A panel of lawmakers has advanced a draft bill to give power plant operators eight more years to comply with Wyoming’s low-carbon emissions standard.
The measure, Low-carbon reliable energy standards-amendments, would push back the deadline from 2030 to 2038. It would also exempt regulated utilities with fewer than 10,000 customers, carving out a Black Hills Energy service area that provides electricity to about 2,600 customers in Newcastle, according to the Joint Minerals, Business and Economic Development Committee, which discussed the bill last week in Gillette.
Additionally, the measure would set a minimum standard: Coal-fueled power units must capture at least 75% of the carbon dioxide that would otherwise be emitted into the atmosphere. The bill essentially extends a 2020 law that requires coal power plant owners to retrofit the facilities with carbon capture, use and storage technologies as an alternative to shutting them down.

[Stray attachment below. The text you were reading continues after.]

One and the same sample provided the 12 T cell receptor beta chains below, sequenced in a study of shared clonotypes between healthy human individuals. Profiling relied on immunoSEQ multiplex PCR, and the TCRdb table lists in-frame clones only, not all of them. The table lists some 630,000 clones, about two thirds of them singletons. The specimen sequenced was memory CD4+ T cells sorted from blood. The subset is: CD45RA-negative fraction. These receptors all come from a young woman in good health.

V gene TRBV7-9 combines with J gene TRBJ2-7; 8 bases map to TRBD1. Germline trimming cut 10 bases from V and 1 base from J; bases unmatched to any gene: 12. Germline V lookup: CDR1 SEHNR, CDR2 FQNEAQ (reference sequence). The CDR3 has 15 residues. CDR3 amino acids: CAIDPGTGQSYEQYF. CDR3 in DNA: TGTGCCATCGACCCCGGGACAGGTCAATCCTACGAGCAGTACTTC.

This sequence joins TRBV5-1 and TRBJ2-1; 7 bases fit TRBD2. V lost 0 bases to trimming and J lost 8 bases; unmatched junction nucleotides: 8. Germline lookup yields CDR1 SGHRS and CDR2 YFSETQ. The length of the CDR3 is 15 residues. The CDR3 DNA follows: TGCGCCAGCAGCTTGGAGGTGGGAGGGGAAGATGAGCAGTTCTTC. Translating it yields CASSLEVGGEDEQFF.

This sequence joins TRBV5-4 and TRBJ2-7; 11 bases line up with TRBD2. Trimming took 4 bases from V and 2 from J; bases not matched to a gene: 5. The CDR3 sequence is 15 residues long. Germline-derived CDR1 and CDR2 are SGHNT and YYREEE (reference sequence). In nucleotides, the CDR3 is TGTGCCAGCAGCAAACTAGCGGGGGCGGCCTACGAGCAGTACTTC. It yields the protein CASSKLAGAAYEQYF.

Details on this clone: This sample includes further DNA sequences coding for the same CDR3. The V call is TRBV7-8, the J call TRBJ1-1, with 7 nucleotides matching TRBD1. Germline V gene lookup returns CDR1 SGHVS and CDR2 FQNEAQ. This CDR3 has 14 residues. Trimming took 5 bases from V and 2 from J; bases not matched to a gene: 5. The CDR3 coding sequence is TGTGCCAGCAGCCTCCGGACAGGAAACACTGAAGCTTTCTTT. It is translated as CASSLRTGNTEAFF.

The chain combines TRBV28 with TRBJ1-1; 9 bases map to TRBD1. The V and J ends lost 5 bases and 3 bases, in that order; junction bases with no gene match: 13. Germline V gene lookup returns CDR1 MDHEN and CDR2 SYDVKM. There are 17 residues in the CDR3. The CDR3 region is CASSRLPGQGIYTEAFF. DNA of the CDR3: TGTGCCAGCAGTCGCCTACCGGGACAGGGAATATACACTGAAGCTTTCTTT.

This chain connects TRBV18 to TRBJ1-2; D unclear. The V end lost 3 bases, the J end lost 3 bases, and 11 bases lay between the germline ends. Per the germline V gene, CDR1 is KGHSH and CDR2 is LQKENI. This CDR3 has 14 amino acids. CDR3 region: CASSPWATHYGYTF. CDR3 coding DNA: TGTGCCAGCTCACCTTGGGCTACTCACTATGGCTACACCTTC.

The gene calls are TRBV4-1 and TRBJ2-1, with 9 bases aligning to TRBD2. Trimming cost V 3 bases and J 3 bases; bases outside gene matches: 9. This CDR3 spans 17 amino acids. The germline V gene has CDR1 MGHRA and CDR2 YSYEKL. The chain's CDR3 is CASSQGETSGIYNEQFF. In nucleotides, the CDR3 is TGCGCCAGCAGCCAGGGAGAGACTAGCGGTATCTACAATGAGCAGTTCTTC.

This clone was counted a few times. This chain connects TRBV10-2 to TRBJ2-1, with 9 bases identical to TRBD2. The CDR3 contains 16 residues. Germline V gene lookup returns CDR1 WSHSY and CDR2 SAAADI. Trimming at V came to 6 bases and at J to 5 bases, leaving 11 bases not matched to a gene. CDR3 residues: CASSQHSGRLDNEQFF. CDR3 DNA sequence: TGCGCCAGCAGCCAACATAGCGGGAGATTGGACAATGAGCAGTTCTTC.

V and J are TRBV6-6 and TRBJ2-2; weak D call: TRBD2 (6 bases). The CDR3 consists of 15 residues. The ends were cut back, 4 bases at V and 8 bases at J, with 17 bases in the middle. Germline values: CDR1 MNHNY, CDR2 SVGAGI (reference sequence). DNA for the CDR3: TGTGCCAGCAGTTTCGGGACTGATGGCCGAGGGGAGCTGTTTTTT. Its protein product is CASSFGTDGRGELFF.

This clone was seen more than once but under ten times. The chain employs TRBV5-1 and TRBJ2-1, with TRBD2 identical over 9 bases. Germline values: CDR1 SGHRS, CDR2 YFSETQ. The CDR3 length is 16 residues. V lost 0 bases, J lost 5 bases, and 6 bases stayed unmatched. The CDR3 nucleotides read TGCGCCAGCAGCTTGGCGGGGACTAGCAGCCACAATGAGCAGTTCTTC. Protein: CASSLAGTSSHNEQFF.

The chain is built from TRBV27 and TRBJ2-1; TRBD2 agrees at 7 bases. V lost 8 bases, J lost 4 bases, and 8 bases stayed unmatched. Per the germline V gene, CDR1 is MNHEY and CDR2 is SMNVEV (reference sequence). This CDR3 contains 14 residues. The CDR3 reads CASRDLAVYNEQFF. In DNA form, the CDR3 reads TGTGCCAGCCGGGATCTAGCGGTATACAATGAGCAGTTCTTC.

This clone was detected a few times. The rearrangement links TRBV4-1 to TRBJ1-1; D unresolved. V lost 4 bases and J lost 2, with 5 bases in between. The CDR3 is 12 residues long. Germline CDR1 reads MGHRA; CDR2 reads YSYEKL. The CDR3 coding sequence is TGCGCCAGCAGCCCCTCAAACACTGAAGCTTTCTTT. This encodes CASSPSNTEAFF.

Lawmakers said they want to extend Wyoming’s mandate in hopes that the expansion of the federal “Section 45Q” tax credits for carbon sequestration under the Inflation Reduction Act will improve the economics of such CCUS applications on coal plants.
“The intent of this whole carbon capture industry is to provide a way to save the fossil fuels industry,” Rep. J.T. Larson (R-Rock Springs) said. “Because if we don’t do anything, at this point, the rest of the country is going to move on without us.”
Wyoming has a low-carbon energy standard?
Yes, Wyoming — which vigorously fights against policies that tighten greenhouse gas emissions because it is reliant on coal, oil and natural gas for the bulk of its revenue — has a self-imposed “low-carbon” energy standard. The aim, however, is not to compel utilities to add more renewable sources of energy or to reduce fossil fuel use. Rather, the goal is to stem the retirement of coal-burning power plants.